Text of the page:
Latin American collections

Since January two students have been working at the Centre for Research Collections at the Main Library of the University of Edinburgh cataloguing the rich archives of the Regions Beyond Missionary Union (RBMU). Alice Fagan and Savannah Weiler are looking at the records of the RBMU in Latin America, especially in Peru and Argentina. They are working under the leadership and supervision of Kirsty Stewart, Scottish and University Collections archivist responsible for the Centre for the Study of World Christianity (CSWC) archives. The bulk of the material they are cataloguing consists of monthly magazines, annual reports, news bulletins, correspondence, minute books, reports, and photographs, in both printed and manuscript form. Funds for this project have been provided by the CSWC and the University, and their work will enhance the visibility of the archival collections and provide crucial information for future digitisation work.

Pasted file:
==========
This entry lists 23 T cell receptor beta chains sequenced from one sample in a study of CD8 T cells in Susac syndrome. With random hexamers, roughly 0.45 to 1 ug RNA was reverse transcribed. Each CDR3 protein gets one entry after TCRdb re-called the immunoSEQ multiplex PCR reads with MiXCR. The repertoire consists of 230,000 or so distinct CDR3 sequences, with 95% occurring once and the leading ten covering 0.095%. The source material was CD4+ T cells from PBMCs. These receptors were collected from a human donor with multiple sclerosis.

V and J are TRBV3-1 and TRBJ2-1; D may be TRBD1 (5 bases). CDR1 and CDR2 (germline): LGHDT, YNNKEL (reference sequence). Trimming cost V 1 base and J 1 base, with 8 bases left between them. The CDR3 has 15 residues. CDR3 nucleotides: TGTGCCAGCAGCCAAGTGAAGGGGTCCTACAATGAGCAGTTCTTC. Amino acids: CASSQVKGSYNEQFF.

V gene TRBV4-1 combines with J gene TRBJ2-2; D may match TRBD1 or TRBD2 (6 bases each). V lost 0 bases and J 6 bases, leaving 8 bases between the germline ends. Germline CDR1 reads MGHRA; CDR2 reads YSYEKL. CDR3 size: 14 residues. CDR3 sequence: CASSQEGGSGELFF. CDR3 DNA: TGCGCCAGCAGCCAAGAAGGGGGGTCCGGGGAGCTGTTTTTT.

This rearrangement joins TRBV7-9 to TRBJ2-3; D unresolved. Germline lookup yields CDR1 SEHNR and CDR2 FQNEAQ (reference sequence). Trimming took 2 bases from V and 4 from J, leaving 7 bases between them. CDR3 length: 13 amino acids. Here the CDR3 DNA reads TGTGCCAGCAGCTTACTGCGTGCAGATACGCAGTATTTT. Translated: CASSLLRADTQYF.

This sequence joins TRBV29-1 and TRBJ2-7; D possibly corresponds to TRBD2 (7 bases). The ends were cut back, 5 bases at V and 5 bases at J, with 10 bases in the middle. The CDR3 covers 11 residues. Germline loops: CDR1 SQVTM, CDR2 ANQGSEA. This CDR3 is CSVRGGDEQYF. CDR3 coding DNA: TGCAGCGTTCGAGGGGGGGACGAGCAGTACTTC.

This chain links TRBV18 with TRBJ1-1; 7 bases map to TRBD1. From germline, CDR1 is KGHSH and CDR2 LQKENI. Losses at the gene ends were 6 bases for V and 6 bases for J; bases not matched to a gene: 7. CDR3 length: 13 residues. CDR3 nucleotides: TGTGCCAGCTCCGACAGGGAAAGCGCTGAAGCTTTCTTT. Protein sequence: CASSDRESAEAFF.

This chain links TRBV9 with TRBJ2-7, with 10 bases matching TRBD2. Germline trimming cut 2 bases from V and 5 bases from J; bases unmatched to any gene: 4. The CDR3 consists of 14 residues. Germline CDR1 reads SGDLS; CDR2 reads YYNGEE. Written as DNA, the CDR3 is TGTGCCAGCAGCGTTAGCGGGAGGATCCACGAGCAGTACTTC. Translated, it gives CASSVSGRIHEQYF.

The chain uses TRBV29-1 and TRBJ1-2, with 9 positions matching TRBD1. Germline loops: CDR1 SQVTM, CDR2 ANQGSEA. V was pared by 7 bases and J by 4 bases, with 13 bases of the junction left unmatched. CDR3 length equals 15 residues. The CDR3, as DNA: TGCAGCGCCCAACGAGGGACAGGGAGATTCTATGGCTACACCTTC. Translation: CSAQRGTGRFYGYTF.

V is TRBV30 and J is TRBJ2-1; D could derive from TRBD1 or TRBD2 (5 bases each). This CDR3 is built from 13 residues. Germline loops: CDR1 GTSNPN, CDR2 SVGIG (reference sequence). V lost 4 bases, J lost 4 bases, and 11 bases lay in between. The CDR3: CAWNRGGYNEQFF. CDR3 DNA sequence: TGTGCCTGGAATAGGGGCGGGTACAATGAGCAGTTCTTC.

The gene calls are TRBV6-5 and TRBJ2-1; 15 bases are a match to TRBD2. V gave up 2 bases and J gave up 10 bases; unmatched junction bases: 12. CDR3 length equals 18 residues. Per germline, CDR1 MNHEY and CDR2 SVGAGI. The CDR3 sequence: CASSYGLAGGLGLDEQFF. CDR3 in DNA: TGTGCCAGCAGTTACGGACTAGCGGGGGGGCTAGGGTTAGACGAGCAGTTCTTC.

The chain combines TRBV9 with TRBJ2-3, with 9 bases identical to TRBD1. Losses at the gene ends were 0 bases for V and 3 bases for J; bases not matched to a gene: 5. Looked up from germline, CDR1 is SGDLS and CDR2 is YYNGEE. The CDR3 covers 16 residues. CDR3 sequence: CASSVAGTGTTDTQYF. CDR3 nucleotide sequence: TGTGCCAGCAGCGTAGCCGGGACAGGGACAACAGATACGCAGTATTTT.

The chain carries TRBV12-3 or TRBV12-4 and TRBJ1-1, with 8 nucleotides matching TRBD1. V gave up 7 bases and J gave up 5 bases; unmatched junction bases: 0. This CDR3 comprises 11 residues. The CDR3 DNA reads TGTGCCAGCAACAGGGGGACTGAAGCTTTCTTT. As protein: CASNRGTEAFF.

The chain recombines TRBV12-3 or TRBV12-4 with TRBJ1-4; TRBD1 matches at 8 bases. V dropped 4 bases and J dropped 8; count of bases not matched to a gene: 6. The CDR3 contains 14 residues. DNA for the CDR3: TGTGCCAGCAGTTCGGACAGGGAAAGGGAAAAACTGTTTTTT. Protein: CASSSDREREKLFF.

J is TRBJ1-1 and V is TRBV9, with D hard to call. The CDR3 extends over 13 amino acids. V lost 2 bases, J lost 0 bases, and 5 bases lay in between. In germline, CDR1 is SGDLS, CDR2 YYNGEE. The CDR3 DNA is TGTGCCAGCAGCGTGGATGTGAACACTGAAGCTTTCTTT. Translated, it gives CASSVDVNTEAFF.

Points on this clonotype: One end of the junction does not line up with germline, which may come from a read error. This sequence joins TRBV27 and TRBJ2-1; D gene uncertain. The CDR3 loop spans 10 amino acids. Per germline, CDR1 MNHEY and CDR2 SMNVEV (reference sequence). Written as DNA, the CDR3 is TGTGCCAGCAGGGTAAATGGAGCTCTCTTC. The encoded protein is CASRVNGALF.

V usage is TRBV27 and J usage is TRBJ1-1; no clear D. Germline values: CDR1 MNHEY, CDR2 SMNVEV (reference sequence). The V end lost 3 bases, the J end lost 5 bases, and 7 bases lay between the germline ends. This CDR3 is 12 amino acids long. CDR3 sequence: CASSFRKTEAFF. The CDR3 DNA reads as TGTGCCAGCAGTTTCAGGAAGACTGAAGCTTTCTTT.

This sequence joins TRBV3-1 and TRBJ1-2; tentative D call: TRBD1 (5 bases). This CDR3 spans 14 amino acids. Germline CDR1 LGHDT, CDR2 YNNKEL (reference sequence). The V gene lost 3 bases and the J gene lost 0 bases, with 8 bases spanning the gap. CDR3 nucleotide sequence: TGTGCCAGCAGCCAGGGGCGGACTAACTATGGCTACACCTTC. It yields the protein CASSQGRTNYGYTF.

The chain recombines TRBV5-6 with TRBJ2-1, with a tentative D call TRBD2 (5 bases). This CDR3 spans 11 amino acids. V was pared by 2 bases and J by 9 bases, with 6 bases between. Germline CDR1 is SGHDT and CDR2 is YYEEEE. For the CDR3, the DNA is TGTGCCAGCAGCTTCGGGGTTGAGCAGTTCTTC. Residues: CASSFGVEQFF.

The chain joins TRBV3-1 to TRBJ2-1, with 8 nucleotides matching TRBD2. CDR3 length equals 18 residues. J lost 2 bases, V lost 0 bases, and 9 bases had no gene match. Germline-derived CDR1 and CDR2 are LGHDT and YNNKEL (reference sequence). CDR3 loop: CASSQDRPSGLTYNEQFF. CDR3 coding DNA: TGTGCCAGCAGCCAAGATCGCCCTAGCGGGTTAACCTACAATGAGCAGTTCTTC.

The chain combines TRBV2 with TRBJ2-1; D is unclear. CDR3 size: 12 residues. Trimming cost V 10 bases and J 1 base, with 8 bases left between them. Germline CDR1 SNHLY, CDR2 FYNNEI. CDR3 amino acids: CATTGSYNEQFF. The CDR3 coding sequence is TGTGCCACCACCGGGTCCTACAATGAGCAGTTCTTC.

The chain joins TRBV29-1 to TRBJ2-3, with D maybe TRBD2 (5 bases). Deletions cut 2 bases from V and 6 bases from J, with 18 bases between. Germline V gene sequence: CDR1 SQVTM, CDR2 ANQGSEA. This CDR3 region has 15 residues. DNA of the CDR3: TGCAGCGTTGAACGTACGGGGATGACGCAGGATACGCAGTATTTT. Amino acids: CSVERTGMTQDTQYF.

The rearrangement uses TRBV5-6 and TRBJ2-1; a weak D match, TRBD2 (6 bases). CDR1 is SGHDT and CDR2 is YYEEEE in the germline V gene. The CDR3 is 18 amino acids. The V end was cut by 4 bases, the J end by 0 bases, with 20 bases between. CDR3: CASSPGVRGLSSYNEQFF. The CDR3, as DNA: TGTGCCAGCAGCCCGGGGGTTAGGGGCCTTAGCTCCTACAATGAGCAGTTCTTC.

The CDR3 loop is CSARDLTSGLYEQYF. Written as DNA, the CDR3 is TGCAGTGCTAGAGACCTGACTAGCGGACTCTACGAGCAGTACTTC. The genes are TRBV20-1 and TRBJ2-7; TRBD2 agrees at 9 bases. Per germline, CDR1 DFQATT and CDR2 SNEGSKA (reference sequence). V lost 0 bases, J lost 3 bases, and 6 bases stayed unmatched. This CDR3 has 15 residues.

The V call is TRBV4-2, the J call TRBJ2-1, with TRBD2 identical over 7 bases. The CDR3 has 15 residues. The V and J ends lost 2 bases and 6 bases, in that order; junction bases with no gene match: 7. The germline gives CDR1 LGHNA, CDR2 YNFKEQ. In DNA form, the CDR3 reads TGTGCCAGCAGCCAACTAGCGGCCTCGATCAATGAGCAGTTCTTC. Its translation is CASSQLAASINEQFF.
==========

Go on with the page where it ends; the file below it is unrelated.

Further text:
The first impetus behind the RBMU was Henry Grattan Guinness (1835-1910), an Irish revivalist preacher and evangelist and grandson of Arthur Guinness, founder of the brewing empire. In 1873 Henry founded the East London Training Institute for Home and Foreign Missions, taking inspiration from faith missions like James Hudson Taylor’s China Inland Mission. The institute charged no fees from students and was to be run by faith alone, which lent a revivalist impetus to its endeavours but also generated its own financial troubles. The Regions Beyond magazine, created in 1878, publicised the actions and challenges of the Institute and gave news of missionaries around the world. Several evangelistic ventures sparked from the RBMU’s founders, students, and associates, such as the Livingstone Inland Mission and the Congo Balolo Mission that operated in Central Africa. In 1897 the Institute also took responsibility for the support of a group of students working in Peru and Argentina. Because of internal disagreements about the organisation of the mission and financial difficulties, these missions were handed over to the newly founded Evangelical Union of South America in 1911. Over the first decades of the twentieth century missionaries trained by the RBMU established new missionary centres in South America, such as the Peru Inland Mission, and were able to support themselves through educational and medical work.

Alice Fagan
Savannah Weiler